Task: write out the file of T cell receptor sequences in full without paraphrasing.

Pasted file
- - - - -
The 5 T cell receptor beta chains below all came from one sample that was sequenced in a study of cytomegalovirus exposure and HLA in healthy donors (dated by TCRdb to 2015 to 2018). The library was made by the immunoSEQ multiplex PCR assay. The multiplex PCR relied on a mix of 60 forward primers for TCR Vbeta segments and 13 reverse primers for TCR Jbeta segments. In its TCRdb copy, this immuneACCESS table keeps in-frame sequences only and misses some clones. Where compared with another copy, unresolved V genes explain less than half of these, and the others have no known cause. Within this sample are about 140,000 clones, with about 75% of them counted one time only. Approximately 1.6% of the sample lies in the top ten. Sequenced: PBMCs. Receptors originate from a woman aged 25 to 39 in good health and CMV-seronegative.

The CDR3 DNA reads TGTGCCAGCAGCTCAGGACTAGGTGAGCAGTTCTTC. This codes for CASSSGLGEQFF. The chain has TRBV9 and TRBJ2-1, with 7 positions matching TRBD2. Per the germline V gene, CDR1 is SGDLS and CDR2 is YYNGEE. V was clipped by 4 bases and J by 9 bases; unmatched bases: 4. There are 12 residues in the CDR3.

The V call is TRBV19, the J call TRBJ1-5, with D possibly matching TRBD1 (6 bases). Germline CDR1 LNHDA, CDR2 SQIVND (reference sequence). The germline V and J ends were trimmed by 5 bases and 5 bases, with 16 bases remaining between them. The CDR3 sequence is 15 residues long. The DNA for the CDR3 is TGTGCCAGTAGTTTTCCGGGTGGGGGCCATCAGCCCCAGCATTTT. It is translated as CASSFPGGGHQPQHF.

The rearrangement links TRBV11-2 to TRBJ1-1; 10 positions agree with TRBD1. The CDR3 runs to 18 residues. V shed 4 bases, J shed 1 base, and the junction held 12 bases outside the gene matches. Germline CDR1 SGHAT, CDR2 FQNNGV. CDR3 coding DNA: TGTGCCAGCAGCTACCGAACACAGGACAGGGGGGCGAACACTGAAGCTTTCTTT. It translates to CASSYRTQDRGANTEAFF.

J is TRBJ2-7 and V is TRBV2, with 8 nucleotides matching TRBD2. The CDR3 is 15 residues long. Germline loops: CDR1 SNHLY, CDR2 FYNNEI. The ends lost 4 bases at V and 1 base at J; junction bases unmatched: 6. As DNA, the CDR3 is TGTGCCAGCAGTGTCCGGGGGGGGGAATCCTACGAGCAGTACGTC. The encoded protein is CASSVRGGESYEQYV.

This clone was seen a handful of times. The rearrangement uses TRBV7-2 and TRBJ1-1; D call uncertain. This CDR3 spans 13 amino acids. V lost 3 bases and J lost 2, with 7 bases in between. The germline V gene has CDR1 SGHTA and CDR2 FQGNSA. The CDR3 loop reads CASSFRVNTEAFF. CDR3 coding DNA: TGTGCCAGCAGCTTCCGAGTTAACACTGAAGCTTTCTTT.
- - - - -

The 5 T cell receptor beta chains below all came from one sample that was sequenced in a study of cytomegalovirus exposure and HLA in healthy donors (dated by TCRdb to 2015 to 2018). The library was made by the immunoSEQ multiplex PCR assay. The multiplex PCR relied on a mix of 60 forward primers for TCR Vbeta segments and 13 reverse primers for TCR Jbeta segments. In its TCRdb copy, this immuneACCESS table keeps in-frame sequences only and misses some clones. Where compared with another copy, unresolved V genes explain less than half of these, and the others have no known cause. Within this sample are about 140,000 clones, with about 75% of them counted one time only. Approximately 1.6% of the sample lies in the top ten. Sequenced: PBMCs. Receptors originate from a woman aged 25 to 39 in good health and CMV-seronegative.

The CDR3 DNA reads TGTGCCAGCAGCTCAGGACTAGGTGAGCAGTTCTTC. This codes for CASSSGLGEQFF. The chain has TRBV9 and TRBJ2-1, with 7 positions matching TRBD2. Per the germline V gene, CDR1 is SGDLS and CDR2 is YYNGEE. V was clipped by 4 bases and J by 9 bases; unmatched bases: 4. There are 12 residues in the CDR3.

The V call is TRBV19, the J call TRBJ1-5, with D possibly matching TRBD1 (6 bases). Germline CDR1 LNHDA, CDR2 SQIVND (reference sequence). The germline V and J ends were trimmed by 5 bases and 5 bases, with 16 bases remaining between them. The CDR3 sequence is 15 residues long. The DNA for the CDR3 is TGTGCCAGTAGTTTTCCGGGTGGGGGCCATCAGCCCCAGCATTTT. It is translated as CASSFPGGGHQPQHF.

The rearrangement links TRBV11-2 to TRBJ1-1; 10 positions agree with TRBD1. The CDR3 runs to 18 residues. V shed 4 bases, J shed 1 base, and the junction held 12 bases outside the gene matches. Germline CDR1 SGHAT, CDR2 FQNNGV. CDR3 coding DNA: TGTGCCAGCAGCTACCGAACACAGGACAGGGGGGCGAACACTGAAGCTTTCTTT. It translates to CASSYRTQDRGANTEAFF.

J is TRBJ2-7 and V is TRBV2, with 8 nucleotides matching TRBD2. The CDR3 is 15 residues long. Germline loops: CDR1 SNHLY, CDR2 FYNNEI. The ends lost 4 bases at V and 1 base at J; junction bases unmatched: 6. As DNA, the CDR3 is TGTGCCAGCAGTGTCCGGGGGGGGGAATCCTACGAGCAGTACGTC. The encoded protein is CASSVRGGESYEQYV.

This clone was seen a handful of times. The rearrangement uses TRBV7-2 and TRBJ1-1; D call uncertain. This CDR3 spans 13 amino acids. V lost 3 bases and J lost 2, with 7 bases in between. The germline V gene has CDR1 SGHTA and CDR2 FQGNSA. The CDR3 loop reads CASSFRVNTEAFF. CDR3 coding DNA: TGTGCCAGCAGCTTCCGAGTTAACACTGAAGCTTTCTTT.